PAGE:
After seven months off the tour because of his left knee and a stomach virus, put together a 10-title season that put him back at No. 1. Won eighth French Open and second U.S. Open (beating Djokovic in the final), raising Grand Slam total to 13, trailing only Pete Sampras (14) and Federer (17).
Pulled even with Sampras by adding French Open title No. 9, beating Djokovic in the final. Lost to 144th-ranked Nick Kyrgios in the fourth round at Wimbledon, then missed three months with a bad right wrist. After returning, sat out two events because of an appendicitis.
Lost to Djokovic in French Open quarter-finals; bowed out at that stage or earlier at other three majors, ending 10-year run with at least one Grand Slam trophy.
For first time since 2004, did not reach any Grand Slam quarter-finals. Lost in Australian Open’s first round; withdrew from French Open before third round because of injured left wrist and was out of action for months.
After losing Australian Open final in five sets to Federer, returned to dominance at the French Open, dropping 35 games through seven matches en route to his 10th title, beating Stan Wawrinka in the final. Added third U.S. Open trophy – his 16th major moved him within one of Federer – and finished at No. 1 in the rankings for the fourth time.
Won 11th championship at Roland Garros. Stopped playing two Grand Slam matches elsewhere because of injuries and skipped other tournaments with knee, hip and abdomen issues.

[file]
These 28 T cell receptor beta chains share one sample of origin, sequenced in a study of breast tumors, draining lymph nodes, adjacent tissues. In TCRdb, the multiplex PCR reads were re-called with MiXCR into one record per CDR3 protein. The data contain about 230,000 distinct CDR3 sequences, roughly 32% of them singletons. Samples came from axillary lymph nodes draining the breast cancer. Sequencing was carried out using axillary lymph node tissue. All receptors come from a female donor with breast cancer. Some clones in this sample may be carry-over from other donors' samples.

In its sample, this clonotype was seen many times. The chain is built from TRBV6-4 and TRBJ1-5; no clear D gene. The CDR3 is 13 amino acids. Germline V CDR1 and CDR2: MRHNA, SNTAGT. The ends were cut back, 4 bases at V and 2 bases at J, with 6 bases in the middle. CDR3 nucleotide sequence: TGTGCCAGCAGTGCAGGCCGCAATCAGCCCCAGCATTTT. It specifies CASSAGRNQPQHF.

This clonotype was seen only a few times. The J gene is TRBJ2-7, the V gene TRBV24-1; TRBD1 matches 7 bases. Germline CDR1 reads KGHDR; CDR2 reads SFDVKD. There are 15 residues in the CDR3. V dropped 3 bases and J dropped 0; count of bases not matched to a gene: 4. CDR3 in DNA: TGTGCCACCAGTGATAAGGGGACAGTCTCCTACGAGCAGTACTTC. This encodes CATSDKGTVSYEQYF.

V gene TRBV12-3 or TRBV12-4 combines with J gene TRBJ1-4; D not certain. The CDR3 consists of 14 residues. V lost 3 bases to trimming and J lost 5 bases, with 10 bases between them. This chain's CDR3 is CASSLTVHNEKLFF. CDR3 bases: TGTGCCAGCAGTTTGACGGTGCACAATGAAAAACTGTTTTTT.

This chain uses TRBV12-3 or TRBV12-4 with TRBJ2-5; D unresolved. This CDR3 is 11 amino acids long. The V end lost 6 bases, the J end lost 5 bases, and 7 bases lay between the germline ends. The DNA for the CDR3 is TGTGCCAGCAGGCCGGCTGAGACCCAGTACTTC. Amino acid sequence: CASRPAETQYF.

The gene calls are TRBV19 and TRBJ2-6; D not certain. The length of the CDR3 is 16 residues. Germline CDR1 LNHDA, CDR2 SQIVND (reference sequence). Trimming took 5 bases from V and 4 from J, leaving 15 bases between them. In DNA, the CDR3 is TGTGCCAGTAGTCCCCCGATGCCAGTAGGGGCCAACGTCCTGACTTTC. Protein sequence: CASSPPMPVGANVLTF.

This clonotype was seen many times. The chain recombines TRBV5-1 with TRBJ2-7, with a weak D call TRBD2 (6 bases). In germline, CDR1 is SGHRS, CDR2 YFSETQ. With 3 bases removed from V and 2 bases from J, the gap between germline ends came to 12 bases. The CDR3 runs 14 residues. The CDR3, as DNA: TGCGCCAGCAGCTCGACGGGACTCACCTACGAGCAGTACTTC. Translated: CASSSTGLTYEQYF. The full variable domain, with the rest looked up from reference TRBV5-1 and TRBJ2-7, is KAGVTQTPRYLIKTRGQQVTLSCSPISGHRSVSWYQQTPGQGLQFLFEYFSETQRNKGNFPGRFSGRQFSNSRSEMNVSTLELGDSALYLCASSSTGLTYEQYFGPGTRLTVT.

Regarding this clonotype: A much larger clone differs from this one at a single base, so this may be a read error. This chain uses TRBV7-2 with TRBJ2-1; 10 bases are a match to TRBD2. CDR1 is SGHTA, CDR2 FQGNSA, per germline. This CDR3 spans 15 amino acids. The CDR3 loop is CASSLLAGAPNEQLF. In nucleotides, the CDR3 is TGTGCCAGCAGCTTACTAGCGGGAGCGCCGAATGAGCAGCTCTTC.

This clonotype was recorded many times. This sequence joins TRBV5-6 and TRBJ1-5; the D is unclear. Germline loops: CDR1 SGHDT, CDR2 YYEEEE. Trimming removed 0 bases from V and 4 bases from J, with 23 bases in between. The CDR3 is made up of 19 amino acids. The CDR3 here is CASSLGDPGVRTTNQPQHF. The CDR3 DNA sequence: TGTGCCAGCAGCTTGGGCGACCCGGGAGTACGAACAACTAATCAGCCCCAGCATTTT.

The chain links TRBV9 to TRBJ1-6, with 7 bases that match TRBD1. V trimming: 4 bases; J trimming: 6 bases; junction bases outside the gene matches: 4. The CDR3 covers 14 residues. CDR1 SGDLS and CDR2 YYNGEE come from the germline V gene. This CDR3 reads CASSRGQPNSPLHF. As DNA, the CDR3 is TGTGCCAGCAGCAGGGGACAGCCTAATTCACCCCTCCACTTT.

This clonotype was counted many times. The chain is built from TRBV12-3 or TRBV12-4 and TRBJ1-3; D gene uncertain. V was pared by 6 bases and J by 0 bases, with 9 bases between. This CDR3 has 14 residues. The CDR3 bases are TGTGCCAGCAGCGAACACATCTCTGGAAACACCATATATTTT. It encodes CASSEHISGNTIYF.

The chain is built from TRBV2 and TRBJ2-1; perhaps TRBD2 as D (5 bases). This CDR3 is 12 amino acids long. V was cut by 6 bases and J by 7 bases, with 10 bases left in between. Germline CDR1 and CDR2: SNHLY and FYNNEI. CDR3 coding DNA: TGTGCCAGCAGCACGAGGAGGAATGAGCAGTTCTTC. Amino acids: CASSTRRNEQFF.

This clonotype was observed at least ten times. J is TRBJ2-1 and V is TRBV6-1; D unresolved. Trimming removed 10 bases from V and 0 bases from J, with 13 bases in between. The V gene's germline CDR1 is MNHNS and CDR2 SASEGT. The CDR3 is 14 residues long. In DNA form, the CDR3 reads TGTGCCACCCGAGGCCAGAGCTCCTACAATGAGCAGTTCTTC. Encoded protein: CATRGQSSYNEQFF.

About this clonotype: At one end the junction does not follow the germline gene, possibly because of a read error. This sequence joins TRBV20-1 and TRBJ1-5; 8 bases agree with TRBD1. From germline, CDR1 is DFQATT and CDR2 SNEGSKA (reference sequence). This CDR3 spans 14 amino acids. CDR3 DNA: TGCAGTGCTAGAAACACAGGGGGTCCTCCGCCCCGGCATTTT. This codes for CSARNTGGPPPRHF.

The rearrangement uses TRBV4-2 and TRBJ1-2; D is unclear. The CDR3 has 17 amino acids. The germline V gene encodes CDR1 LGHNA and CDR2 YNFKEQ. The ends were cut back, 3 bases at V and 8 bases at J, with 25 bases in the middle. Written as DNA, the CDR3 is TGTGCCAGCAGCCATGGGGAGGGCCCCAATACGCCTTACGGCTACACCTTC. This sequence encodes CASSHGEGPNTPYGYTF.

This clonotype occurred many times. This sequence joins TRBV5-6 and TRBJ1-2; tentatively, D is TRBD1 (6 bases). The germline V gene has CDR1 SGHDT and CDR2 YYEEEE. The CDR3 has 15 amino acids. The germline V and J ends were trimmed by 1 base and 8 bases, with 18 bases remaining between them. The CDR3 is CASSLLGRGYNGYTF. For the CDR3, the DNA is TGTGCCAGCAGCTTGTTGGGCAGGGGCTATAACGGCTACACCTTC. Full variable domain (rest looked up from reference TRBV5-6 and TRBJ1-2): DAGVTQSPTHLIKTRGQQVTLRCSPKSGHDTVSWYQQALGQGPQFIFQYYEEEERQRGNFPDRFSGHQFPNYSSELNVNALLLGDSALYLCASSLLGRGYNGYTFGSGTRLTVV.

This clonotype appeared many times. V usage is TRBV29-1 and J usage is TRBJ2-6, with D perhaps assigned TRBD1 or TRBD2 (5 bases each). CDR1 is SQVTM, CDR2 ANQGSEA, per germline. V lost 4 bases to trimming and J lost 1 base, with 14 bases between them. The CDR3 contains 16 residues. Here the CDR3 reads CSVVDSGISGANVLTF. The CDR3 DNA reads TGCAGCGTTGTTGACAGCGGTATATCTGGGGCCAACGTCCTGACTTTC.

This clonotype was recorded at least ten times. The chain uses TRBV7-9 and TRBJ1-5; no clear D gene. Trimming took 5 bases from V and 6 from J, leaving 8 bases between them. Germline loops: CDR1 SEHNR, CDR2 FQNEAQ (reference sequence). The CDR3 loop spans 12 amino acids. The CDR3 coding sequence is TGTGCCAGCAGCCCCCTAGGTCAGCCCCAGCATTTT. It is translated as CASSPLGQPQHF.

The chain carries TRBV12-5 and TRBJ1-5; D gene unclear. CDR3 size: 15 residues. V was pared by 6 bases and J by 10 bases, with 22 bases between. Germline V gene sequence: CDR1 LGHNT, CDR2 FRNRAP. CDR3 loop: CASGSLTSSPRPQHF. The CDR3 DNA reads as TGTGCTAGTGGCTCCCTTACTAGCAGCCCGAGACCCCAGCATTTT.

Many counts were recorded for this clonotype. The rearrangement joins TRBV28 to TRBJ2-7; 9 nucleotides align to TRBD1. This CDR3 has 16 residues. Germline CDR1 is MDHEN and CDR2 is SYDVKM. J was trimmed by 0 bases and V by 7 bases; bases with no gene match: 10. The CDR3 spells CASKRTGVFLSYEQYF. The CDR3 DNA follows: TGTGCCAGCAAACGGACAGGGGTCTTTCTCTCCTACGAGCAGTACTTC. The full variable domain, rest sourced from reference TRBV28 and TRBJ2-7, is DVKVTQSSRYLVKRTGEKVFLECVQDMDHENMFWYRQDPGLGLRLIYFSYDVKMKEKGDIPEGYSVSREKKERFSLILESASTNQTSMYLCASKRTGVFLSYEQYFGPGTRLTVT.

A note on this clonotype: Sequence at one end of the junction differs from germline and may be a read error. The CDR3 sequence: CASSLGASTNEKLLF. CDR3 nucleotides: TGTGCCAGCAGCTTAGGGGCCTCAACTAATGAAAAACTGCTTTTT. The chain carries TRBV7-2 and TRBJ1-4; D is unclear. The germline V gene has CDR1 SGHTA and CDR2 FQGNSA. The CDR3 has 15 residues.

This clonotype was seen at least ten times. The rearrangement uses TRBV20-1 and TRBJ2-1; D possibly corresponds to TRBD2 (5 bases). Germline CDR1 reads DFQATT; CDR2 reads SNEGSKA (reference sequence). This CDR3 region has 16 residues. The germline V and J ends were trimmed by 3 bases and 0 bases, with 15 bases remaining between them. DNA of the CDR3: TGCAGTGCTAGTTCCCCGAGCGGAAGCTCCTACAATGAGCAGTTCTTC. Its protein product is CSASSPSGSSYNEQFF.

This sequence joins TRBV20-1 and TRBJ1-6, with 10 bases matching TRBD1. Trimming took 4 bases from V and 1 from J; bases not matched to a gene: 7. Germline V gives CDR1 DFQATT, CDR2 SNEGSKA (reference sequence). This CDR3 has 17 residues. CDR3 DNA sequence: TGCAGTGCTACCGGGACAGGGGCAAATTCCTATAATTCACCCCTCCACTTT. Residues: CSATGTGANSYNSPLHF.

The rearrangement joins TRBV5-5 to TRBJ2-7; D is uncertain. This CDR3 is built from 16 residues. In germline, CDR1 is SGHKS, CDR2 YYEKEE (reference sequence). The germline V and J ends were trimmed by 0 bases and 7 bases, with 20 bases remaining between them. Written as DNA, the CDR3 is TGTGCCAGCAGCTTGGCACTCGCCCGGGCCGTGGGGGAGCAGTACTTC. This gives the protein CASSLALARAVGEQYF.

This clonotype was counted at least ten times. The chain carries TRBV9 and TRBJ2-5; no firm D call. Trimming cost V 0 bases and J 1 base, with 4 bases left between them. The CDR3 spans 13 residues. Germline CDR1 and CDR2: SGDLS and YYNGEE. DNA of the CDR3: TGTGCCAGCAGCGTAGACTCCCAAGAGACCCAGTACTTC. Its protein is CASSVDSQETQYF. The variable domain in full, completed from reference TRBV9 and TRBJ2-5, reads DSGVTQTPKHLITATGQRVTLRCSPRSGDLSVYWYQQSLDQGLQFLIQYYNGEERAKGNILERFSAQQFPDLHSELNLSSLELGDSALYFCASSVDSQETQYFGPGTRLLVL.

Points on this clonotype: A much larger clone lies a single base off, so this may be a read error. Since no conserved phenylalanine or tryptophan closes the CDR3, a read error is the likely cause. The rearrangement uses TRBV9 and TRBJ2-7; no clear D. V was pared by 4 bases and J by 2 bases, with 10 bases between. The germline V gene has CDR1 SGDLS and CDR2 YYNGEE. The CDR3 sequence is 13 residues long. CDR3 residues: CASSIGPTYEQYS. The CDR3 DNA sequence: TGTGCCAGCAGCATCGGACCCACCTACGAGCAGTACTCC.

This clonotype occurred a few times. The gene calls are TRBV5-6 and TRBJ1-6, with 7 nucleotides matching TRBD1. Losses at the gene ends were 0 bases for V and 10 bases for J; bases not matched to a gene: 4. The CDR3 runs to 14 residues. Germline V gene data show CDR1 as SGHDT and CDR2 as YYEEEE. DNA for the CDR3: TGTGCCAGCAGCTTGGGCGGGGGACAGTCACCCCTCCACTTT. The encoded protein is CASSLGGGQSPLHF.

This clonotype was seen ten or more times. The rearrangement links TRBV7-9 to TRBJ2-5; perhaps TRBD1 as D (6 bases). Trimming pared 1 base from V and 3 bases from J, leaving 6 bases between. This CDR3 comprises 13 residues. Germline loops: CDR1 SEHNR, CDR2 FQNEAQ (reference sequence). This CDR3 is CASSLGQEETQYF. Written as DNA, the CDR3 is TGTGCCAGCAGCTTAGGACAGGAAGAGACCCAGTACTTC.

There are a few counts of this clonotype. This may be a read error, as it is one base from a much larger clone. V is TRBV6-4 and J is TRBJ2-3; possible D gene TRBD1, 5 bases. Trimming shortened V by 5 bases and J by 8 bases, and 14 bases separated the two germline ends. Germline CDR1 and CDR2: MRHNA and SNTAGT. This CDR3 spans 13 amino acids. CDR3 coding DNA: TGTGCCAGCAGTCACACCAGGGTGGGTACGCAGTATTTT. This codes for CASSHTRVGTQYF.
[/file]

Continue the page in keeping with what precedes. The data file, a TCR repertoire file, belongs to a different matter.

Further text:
French Open title No. 12 and U.S. Open title No. 4 arrived, as did a return to No. 1 at age 33. Lost to Djokovic in the Australian Open final, to Federer in the Wimbledon semi-finals. Was troubled by thigh, knee, left hand and abdominal problems at various points.
Pulled even with Federer with 20 Slam trophies with a 13th title at the French Open, defeating Djokovic in the final. Won multiple titles in a season for 16th consecutive year.
Blew two-set lead against Stefanos Tsitsipas in the Australian Open quarterfinals, then lost to Djokovic in the French Open semifinals. Played only two matches the rest of the year because of chronic pain in his left foot.
Moved into sole possession of the record for most Grand Slam singles titles, one ahead of Federer, by claiming No. 21 at the Australian Open, coming back to beat Daniil Medvedev after dropping the first two sets. Got No. 22 at the French Open, where he overcame what he said was debilitating pain in his left foot to lift the trophy for the 14th time by beating Casper Ruud in the final. That made Nadal, at 36, the oldest champion in tournament history and improved his career record at the clay-court major to 112-3. Pulled out of Wimbledon before semi-finals because of torn abdominal muscle; lost in the fourth round of the U.S. Open to Frances Tiafoe.
Lost in the second round of the Australian Open to Mackenzie McDonald while dealing with a left hip flexor injury. It’s Nadal’s earliest Grand Slam loss in seven years. That dropped his season record to 1-3. He hasn’t competed since.